Figure 4.10 Section through an idealised, hypothetical graben, indicating the extension required to generate downthrow of 6 km in the graben.
of stretching required to produce the structural effects caused by instantaneous brittle failure. To apply this concept to the instantaneous thinning of lithosphere by lateral stretching for B=20 to 50 is simply not valid.
The problem of lithospheric thinning and the quantity of melt that can be produced as a result of this thinning was addressed by McKenzie and Bickle (1988). Their argument, to which the reader is directed, is presented in a long and thorough paper which cannot be adequately summarised here. However, briefly, the authors point out that calculations of the volume and composition of melt induced by thinning of the lithosphere requires knowledge of the variations of melt fractions (X) with pressure P and temperature T. Such a study requires a detailed analysis of experimental data. (They note in passing that the simple model presented by McKenzie, 1978, which has been outlined in earlier paragraphs, omitted such analysis.) The approach used by these authors was empirical and quantitative; and consisted of three steps.
(1) The authors obtained analytical expressions for variations of the solidus Ts and the liquidus Tl temperatures. These expressions were based on experimental data derived from various sources.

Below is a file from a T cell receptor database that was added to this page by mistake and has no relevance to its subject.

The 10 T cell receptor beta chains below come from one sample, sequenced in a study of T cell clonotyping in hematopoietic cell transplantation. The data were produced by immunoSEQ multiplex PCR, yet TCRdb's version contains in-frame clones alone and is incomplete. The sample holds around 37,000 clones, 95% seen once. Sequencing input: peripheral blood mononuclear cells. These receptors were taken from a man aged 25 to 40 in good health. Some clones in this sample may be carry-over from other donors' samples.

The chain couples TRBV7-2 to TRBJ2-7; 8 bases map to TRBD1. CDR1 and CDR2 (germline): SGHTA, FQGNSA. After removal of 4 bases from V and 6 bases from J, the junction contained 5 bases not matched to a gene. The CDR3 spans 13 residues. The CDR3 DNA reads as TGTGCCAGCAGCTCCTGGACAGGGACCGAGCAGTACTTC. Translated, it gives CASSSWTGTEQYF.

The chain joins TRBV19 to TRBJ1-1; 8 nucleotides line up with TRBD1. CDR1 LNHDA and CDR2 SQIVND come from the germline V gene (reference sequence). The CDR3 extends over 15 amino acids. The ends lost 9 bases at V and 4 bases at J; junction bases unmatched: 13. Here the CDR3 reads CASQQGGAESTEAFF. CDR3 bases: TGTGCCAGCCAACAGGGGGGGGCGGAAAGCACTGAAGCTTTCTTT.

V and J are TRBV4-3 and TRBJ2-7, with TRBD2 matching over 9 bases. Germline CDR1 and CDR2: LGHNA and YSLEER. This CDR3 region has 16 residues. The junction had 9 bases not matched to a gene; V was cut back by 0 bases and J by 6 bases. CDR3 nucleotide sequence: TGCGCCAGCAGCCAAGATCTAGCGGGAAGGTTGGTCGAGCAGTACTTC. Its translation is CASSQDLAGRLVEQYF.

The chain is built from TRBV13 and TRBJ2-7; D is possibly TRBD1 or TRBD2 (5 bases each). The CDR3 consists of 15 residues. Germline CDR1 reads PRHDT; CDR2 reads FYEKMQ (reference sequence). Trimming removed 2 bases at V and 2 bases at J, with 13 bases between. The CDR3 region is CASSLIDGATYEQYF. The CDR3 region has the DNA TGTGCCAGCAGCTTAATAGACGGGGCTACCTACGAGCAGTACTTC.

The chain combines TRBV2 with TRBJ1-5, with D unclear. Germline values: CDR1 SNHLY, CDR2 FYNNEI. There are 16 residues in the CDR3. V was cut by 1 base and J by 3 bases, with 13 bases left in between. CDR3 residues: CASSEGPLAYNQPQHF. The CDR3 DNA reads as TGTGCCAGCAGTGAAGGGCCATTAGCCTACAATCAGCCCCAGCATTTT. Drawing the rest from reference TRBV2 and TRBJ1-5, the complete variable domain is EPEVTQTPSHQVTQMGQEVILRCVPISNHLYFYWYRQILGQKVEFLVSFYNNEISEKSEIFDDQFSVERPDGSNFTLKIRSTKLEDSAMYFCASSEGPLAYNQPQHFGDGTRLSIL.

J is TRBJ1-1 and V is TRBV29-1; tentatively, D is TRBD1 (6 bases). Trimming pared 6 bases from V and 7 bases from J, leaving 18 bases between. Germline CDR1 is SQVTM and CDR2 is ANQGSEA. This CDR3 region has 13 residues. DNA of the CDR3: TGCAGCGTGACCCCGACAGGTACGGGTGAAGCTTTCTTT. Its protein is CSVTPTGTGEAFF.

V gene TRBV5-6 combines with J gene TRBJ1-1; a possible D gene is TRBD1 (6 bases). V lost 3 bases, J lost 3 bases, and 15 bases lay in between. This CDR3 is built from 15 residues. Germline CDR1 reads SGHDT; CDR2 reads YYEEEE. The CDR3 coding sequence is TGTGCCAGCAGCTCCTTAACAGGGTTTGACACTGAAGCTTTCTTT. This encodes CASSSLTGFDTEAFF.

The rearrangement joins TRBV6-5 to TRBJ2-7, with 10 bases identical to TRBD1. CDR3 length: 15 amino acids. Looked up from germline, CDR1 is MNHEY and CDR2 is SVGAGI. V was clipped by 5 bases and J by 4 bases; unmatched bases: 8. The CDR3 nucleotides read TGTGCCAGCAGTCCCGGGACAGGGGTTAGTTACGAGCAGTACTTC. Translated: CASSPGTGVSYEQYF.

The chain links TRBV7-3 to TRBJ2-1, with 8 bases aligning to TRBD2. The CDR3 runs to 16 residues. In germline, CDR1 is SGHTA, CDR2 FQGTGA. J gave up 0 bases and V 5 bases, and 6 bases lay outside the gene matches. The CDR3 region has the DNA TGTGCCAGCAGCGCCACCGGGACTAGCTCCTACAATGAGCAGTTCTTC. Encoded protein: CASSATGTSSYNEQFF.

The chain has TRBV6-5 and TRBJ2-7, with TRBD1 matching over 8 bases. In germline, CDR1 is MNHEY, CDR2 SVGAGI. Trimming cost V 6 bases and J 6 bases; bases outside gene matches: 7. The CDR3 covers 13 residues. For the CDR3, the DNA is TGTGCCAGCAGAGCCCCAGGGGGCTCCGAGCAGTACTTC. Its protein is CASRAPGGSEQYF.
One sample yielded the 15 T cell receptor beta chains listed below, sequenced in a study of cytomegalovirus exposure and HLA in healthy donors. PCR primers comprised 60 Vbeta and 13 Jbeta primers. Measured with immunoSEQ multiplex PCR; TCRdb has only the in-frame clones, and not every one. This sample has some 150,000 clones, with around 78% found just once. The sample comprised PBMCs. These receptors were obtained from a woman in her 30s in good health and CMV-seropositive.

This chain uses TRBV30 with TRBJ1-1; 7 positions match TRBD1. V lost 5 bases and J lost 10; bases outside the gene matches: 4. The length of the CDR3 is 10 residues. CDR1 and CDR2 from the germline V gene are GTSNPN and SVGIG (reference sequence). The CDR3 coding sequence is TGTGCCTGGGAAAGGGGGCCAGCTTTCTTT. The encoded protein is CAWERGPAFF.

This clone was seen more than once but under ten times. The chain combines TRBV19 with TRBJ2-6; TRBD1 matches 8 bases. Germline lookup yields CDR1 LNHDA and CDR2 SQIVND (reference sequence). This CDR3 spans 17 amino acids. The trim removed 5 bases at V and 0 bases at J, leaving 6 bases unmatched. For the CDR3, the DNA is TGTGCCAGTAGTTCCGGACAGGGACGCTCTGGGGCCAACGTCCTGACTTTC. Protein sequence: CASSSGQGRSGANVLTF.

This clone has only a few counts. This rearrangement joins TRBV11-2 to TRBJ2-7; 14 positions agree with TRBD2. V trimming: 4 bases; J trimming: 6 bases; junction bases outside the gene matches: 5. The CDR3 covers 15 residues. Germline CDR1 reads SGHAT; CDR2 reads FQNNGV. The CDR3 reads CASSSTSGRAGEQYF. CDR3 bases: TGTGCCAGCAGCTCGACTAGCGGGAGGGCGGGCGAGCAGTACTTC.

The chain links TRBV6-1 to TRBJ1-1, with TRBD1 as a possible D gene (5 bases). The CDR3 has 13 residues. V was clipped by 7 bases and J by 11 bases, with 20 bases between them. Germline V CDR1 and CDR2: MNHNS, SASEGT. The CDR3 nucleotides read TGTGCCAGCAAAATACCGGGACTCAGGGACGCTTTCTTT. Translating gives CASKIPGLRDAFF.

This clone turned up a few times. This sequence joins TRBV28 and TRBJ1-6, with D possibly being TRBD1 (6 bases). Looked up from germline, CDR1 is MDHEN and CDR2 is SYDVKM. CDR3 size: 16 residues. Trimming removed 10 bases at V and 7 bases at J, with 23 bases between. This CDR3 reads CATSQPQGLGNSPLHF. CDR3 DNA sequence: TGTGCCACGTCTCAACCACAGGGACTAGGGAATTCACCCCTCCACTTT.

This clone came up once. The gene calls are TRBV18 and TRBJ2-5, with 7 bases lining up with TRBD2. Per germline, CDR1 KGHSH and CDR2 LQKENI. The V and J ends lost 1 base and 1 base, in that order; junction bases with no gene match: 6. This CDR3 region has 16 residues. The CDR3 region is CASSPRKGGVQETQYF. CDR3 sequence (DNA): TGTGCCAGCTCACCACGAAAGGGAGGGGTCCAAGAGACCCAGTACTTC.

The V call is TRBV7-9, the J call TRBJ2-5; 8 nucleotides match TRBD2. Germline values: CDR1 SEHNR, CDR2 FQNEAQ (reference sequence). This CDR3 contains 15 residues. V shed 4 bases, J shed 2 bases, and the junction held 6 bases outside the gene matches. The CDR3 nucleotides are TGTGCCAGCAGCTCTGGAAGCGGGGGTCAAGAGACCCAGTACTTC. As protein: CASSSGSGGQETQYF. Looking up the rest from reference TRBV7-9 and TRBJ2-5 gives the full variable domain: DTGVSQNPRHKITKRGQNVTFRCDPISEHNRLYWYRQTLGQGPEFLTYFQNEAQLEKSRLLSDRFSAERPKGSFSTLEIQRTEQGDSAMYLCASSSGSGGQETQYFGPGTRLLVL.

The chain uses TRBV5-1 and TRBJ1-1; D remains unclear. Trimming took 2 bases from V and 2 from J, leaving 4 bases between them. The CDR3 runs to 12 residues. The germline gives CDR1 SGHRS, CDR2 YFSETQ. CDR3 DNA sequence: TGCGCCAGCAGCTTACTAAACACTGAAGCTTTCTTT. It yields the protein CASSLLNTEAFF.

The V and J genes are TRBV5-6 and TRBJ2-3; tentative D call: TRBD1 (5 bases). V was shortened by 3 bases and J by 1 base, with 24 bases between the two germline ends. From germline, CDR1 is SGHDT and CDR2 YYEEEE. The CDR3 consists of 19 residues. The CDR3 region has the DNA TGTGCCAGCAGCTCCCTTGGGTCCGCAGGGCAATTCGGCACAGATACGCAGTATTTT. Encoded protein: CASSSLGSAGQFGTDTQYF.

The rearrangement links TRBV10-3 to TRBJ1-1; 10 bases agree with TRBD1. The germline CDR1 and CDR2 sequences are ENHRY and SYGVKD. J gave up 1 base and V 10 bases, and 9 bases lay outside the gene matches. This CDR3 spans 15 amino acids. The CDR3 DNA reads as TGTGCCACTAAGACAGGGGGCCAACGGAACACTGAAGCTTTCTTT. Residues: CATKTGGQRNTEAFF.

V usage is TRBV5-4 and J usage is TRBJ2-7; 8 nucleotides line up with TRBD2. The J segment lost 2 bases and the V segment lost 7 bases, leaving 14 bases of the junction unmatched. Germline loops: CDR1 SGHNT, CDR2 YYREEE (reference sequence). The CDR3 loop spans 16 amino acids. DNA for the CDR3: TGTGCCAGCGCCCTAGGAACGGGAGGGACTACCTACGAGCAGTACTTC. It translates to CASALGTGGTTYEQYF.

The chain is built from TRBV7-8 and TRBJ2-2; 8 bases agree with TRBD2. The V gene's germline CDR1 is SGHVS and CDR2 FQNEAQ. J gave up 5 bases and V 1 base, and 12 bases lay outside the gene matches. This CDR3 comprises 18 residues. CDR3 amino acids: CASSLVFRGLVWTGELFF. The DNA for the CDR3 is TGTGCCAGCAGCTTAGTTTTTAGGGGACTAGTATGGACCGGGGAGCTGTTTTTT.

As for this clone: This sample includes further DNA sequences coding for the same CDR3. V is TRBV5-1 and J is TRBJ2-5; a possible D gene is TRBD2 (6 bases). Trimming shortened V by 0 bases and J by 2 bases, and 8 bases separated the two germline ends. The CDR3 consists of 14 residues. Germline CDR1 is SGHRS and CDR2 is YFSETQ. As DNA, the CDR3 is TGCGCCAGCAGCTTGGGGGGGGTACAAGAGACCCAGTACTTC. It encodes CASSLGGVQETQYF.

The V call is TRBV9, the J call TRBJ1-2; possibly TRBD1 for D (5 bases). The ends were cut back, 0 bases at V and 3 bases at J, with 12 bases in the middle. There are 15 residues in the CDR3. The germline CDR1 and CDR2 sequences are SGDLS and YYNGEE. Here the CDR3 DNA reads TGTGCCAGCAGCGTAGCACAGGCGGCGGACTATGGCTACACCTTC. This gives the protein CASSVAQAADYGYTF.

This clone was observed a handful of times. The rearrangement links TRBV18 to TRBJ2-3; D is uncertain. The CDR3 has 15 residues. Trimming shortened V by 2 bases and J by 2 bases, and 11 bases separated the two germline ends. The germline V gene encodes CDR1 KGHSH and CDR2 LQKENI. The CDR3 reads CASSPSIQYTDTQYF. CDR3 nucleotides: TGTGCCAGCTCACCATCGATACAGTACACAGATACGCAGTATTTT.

(2) They then derived the melt fraction (X) as a function of P and T and
(3) established the melt composition as a function ofX and P.
It was further assumed that the thickness of melt was generated by instantaneous, adiabatic decompression of asthenospheric mantle.
McKenzie and Bickle then expressed the relationship between melt thickness and temperature for different values of B over an extended range of 2 to 50, as shown in Figure 4.11a. White (1992) later modified these findings by using what he considered to be the more correct value of 400 J (kg K-1) rather than 250 J (kg K-1) for the entropy change on melting. Accordingly, he considers that the relationship between melt thickness, temperature and B is better represented by Figure 4.11b.
We note that two physical parameters enter into the calculations conducted by White and by McKenzie and Bickle; they are the (1) the thickness of the oceanic crust and (2) the entropy change on melting. The range and mean thickness of oceanic crust are well established and are cited in both papers by these authors. The difference between entropy values of 400 and 250 J (kg K-1) is not trivial. It will be inferred from Figure 4.11a and Figure 4.11b that the White version requires significantly smaller values of B=20, rather than that of B=50, proposed by McKenzie and Bickle to generate oceanic crust. Thus, even if one accepts